Vascularization is a fundamental process that occurs normally during tissue growth and abnormally after tissue injury. In the eye, abnormal new vessel formation is an important clinical problem and has received considerable attention. The cornea is an excellent site for the study of new vessel growth by virtue of its normal avascularity and surface location. Neovascularization of the cornea has been reviewed by Ashton1 and Cogan.2During an investigation of experimental glaucoma in the rabbit, produced by an encircling equatorial rubber band, Flocks et al3 noted a circumferential growth of new vessels limited to the peripheral cornea. No direct corneal injury was required. This useful experimental method of producing neovascularization has been used in this study for the further investigation of new vessel growth.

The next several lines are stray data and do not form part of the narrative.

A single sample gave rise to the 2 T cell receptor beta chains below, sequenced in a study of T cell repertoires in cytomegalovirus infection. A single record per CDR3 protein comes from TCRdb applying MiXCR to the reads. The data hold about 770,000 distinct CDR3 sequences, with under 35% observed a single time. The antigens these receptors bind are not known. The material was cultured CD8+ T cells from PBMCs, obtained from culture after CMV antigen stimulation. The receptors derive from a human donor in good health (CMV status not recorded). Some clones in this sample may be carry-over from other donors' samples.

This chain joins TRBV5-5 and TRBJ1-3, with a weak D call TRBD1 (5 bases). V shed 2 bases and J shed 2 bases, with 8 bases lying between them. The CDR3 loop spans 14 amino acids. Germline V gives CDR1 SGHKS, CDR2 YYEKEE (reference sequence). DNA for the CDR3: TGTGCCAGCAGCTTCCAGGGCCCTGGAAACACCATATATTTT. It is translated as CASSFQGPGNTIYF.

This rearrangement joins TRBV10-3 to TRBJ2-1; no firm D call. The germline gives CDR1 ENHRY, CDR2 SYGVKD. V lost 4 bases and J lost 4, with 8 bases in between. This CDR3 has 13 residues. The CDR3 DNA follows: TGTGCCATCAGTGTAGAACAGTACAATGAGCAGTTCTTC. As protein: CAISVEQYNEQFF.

We used adult albino rabbits weighing from 2.5 to 3.0 kg, with normal globes. After a preliminary Schiøtz tonometry on the
LEVENE R, BAUM J. Experimental Corneal Vascularization. Arch Ophthalmol. 1963;70(2):242-249. doi:10.1001/archopht.1963.00960050244017